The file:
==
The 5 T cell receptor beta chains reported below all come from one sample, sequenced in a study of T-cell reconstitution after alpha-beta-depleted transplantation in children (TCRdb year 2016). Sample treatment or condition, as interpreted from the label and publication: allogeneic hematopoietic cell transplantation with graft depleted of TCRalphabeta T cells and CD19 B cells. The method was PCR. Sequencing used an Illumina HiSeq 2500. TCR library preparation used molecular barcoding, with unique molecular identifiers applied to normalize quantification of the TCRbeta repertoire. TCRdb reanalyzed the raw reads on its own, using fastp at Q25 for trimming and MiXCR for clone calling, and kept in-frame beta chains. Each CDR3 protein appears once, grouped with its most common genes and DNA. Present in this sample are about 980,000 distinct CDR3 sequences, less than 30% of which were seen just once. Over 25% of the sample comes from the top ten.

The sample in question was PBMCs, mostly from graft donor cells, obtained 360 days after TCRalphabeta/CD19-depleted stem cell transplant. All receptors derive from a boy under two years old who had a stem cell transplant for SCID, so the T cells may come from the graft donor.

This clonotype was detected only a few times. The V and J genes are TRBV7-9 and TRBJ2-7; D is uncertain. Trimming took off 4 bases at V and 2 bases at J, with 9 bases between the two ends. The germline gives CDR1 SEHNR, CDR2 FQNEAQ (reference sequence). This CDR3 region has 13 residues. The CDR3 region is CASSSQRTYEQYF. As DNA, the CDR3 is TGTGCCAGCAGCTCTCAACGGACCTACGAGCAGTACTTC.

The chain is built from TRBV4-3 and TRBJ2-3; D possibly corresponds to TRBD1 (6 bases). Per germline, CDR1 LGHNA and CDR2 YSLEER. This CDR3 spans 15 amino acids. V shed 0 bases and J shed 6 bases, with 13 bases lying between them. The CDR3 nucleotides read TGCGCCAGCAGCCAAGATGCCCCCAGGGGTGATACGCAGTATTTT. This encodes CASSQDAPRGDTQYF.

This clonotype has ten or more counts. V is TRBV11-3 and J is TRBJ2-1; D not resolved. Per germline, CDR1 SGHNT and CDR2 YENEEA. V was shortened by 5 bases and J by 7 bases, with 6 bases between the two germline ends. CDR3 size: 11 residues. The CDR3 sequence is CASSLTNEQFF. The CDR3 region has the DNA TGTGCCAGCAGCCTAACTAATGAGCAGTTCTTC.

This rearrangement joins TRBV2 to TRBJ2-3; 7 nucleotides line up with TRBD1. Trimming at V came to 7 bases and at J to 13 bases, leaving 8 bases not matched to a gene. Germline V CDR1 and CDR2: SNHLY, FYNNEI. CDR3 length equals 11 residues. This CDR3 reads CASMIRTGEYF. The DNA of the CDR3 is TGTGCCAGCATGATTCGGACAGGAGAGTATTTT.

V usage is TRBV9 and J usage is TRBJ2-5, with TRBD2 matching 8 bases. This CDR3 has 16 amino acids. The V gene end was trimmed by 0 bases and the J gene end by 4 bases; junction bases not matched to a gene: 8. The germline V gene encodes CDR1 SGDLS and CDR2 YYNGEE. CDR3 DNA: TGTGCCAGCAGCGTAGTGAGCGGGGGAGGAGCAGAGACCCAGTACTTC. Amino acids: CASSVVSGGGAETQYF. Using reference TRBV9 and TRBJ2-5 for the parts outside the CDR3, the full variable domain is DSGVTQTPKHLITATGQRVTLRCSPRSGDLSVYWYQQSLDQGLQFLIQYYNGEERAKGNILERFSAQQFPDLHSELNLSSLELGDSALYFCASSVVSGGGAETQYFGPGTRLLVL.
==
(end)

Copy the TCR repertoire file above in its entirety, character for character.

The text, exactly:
The 5 T cell receptor beta chains reported below all come from one sample, sequenced in a study of T-cell reconstitution after alpha-beta-depleted transplantation in children (TCRdb year 2016). Sample treatment or condition, as interpreted from the label and publication: allogeneic hematopoietic cell transplantation with graft depleted of TCRalphabeta T cells and CD19 B cells. The method was PCR. Sequencing used an Illumina HiSeq 2500. TCR library preparation used molecular barcoding, with unique molecular identifiers applied to normalize quantification of the TCRbeta repertoire. TCRdb reanalyzed the raw reads on its own, using fastp at Q25 for trimming and MiXCR for clone calling, and kept in-frame beta chains. Each CDR3 protein appears once, grouped with its most common genes and DNA. Present in this sample are about 980,000 distinct CDR3 sequences, less than 30% of which were seen just once. Over 25% of the sample comes from the top ten.

The sample in question was PBMCs, mostly from graft donor cells, obtained 360 days after TCRalphabeta/CD19-depleted stem cell transplant. All receptors derive from a boy under two years old who had a stem cell transplant for SCID, so the T cells may come from the graft donor.

This clonotype was detected only a few times. The V and J genes are TRBV7-9 and TRBJ2-7; D is uncertain. Trimming took off 4 bases at V and 2 bases at J, with 9 bases between the two ends. The germline gives CDR1 SEHNR, CDR2 FQNEAQ (reference sequence). This CDR3 region has 13 residues. The CDR3 region is CASSSQRTYEQYF. As DNA, the CDR3 is TGTGCCAGCAGCTCTCAACGGACCTACGAGCAGTACTTC.

The chain is built from TRBV4-3 and TRBJ2-3; D possibly corresponds to TRBD1 (6 bases). Per germline, CDR1 LGHNA and CDR2 YSLEER. This CDR3 spans 15 amino acids. V shed 0 bases and J shed 6 bases, with 13 bases lying between them. The CDR3 nucleotides read TGCGCCAGCAGCCAAGATGCCCCCAGGGGTGATACGCAGTATTTT. This encodes CASSQDAPRGDTQYF.

This clonotype has ten or more counts. V is TRBV11-3 and J is TRBJ2-1; D not resolved. Per germline, CDR1 SGHNT and CDR2 YENEEA. V was shortened by 5 bases and J by 7 bases, with 6 bases between the two germline ends. CDR3 size: 11 residues. The CDR3 sequence is CASSLTNEQFF. The CDR3 region has the DNA TGTGCCAGCAGCCTAACTAATGAGCAGTTCTTC.

This rearrangement joins TRBV2 to TRBJ2-3; 7 nucleotides line up with TRBD1. Trimming at V came to 7 bases and at J to 13 bases, leaving 8 bases not matched to a gene. Germline V CDR1 and CDR2: SNHLY, FYNNEI. CDR3 length equals 11 residues. This CDR3 reads CASMIRTGEYF. The DNA of the CDR3 is TGTGCCAGCATGATTCGGACAGGAGAGTATTTT.

V usage is TRBV9 and J usage is TRBJ2-5, with TRBD2 matching 8 bases. This CDR3 has 16 amino acids. The V gene end was trimmed by 0 bases and the J gene end by 4 bases; junction bases not matched to a gene: 8. The germline V gene encodes CDR1 SGDLS and CDR2 YYNGEE. CDR3 DNA: TGTGCCAGCAGCGTAGTGAGCGGGGGAGGAGCAGAGACCCAGTACTTC. Amino acids: CASSVVSGGGAETQYF. Using reference TRBV9 and TRBJ2-5 for the parts outside the CDR3, the full variable domain is DSGVTQTPKHLITATGQRVTLRCSPRSGDLSVYWYQQSLDQGLQFLIQYYNGEERAKGNILERFSAQQFPDLHSELNLSSLELGDSALYFCASSVVSGGGAETQYFGPGTRLLVL.